More proof of Stoner’s astounding performance certainly was reflected in Regan Rome’s solid runner-up effort. The former William & Mary and Providence College five-time All-American distance runner clocked 51:38, a time that wins more often than not on the Berwick course. In fact, until Stoner dramatically upped the ante in the 2021 edition, only Karleigh Foster (50:33, 2014), Heidi Wolfsberger Peoples (50:35 in 2009), and Katy Schilly (50:54, 1981) had dipped under 51 minutes en route to a victory.
Although Stoner’s clocking was eye-opening and/or jaw-dropping to some Diamond Run aficionados, the former Pottsville High School and Syracuse University star seemed to take it all in stride, with little demonstrative fanfare. Asked if she was surprised to break 50 minutes, Stoner replied: “Well, that was sort of the plan…”
Mission accomplished! But given that Stoner debuted with a 2:28 marathon (the fastest ever from an American woman under the age of 25), perhaps it all makes sense. Stoner is capable of incredible performances and perhaps the best is yet to come. [Note: Annie Frisbie, 24, Minneapolis, surpassed Paige’s mark with a 2:26:18 on November 7, 2021 at NYC Marathon.]
Following Stoner and Rome in the women’s field were: Bria Edwards (3rd, 55:10). Kara Foster (4th, 55:59), Maizy Aikey (5th, 56:19), Katie Sick (6th, 56:35), Carly Danoski (7th, 57:11), Laurel Moyer (8th, 58:30), Eryn Milius (9th, 58:39) and Anna Weissenberg (10th, 59:43).
While the top seven finishers in both the men’s and women’s fields are presented with diamond rings and pendants respectively, the Berwick race also recognizes certain age group winners. On the men’s side, Reza Manavi (Masters, 54:16), Sean Robbins (Veterans, 54:29), Phil Garland (Seniors, 58:23) and Mark Sherlock (Super Seniors, 1:09). Women’s winners included Christy Peterson (Masters, 1:03), Tanya Navarro (Veterans, 1:04.56), Katie Fisher (Seniors, 1:10:27) and Debbie Alunni (Super Seniors, 1:29.53).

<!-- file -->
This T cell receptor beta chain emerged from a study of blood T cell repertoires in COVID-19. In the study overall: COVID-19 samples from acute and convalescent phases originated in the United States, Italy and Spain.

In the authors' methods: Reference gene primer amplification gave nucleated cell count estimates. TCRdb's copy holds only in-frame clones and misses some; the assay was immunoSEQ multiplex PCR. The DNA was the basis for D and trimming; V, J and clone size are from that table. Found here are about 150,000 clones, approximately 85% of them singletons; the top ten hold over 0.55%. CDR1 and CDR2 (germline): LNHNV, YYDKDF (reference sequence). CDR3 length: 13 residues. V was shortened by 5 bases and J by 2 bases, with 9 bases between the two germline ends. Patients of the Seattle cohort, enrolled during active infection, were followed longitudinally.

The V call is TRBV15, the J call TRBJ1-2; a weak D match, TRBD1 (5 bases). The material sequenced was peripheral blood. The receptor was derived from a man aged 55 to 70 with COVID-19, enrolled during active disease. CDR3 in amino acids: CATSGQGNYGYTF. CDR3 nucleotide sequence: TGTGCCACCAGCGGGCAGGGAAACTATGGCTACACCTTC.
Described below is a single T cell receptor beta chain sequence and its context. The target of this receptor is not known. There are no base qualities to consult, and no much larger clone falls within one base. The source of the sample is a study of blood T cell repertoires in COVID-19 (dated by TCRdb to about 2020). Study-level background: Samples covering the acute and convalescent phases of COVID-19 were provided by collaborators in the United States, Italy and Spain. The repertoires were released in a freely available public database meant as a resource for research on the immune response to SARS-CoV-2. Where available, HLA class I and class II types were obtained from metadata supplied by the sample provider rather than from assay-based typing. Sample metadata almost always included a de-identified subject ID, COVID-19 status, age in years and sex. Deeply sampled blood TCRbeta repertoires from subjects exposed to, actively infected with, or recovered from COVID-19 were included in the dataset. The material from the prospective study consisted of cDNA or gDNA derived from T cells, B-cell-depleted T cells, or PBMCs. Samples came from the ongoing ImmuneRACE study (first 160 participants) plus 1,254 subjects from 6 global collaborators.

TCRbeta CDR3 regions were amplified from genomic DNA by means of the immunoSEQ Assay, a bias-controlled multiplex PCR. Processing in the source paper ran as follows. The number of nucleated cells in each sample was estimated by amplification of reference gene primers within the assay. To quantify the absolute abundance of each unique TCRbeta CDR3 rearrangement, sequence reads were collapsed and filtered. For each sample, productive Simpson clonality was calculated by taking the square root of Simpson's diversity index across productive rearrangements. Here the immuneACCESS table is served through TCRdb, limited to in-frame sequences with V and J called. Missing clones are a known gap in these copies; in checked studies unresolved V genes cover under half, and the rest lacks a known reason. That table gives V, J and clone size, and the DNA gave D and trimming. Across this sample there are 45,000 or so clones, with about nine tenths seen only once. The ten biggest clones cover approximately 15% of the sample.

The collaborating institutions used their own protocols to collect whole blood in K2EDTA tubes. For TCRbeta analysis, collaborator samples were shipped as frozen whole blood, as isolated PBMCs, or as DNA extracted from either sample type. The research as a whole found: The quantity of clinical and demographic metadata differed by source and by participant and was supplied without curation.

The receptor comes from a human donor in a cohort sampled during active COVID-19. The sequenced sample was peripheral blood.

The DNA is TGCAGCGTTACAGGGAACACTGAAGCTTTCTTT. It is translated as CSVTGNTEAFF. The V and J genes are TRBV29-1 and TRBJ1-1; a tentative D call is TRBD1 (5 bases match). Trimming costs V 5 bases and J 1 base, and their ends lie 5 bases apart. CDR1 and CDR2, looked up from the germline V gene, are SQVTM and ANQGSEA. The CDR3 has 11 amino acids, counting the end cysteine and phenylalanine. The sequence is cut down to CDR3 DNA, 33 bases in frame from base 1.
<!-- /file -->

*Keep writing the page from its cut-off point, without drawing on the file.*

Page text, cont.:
In addition to the fantastic racing performances, perhaps the “Run for the Diamonds” event was the most impressive winner of all—nearly 900 runners completed the challenging course, an impressive comeback as distance races everywhere attempt to rebound despite lingering COVID-19 concerns.
Mark Will-Weber—a former senior editor/writer at Runner’s World magazine—is the author of “Run for the Diamonds: 100 Years of Footracing in Berwick, Pennsylvania” and the creator of “The Quotable Runner.” He has coached at Moravian College and Lehigh University, with high school stints at Palmerton, Freedom, and Liberty.
- 49:06 Paige Stoner, 25, Charlottesville, VA
- 51:38 Regan Rome, 25, Providence, RI
- 55:10 Bria Edwards, 28, Lancaster, PA
- 56:00 Kara Foster, 31, State College, PA
- 56:15 Maizy Aikey, 17, Bloomsburg, PA
- 56:36 Katie Sick, 30, Millville, PA
- 57:12 Carly Danoski, 23, Clarks Summit, PA
- 58:31 Laurel Moyer, 25, Lock Haven, PA
- 58:40 Eryn Milius, 36, Dallas, PA
- 59:34 Anna Weissenberg, 20, Shelton, CT
- 59:44 Alison Schwalm, 43, Line Lexington, PA
- 1:00:08 Natasha Fedkina, 23, State College, PA
- 1:00:56 Samantha Snead, 33, Blakely, PA
- 1:01:07 Lacey Danilovitz, 16, Moosic, PA
- 1:01:13 Marie Lemay, 33, Rochester, NY
- 1:01:25 Grace Petrick, 18, Danville, PA
- 1:01:50 Marina Martino, 30, Dallas, PA
- 1:02:28 Jenn Swiderski-Yonick, 35, Camp Hill, PA
- 1:02:31 Maggie Kozich, 16, Mountaintop, PA
- 1:02:39 Whitney Heydenreich, 33, Danville, PA
- 44:50 Matt Gillette, 30, Allentown, PA
- 45:25 Alex Price, 28, Bethlehem, PA
- 45:48 David Haines, 22, Madison, WI
- 46:41 Mitchell Rome, 21, Dallas, PA
- 46:46 Trevor Conde, 32, Bethlehem, PA
- 47:16 Gregory Jaindl, 24, Macungie, PA
- 47:19 Rob Ahrens, 33, Dunmore, PA
- 47:35 Chris McCabe, 32, Boiling Springs, PA
- 47:47 Nick Cardamone, 22, Ambler, PA
- 48:18 Alex Fitch, 24, Bethlehem, PA
- 48:41 Christian Schaaf, 22, Phoenixville, PA
- 49:02 Colin Kelly, 22, Scranton, PA
- 49:03 Robbie Romano, 23, Great Mills, MD
- 49:15 Daniel Danilovitz, 15, Moosic, PA
- 49:32 Rory Lieberman, 16, Danville, PA
- 50:12 Devon Harris, 25, Bethlehem, PA
- 50:12 Matthew Martino, 28, Hanover, PA
- 50:19 C Fred Joslyn, 37, Boiling Springs, PA
- 50:27 Christopher Wadas, 39, Kingston, PA
- 51:12 Bryce Phillips, 16, Dallas, PA
Categories: Race Coverage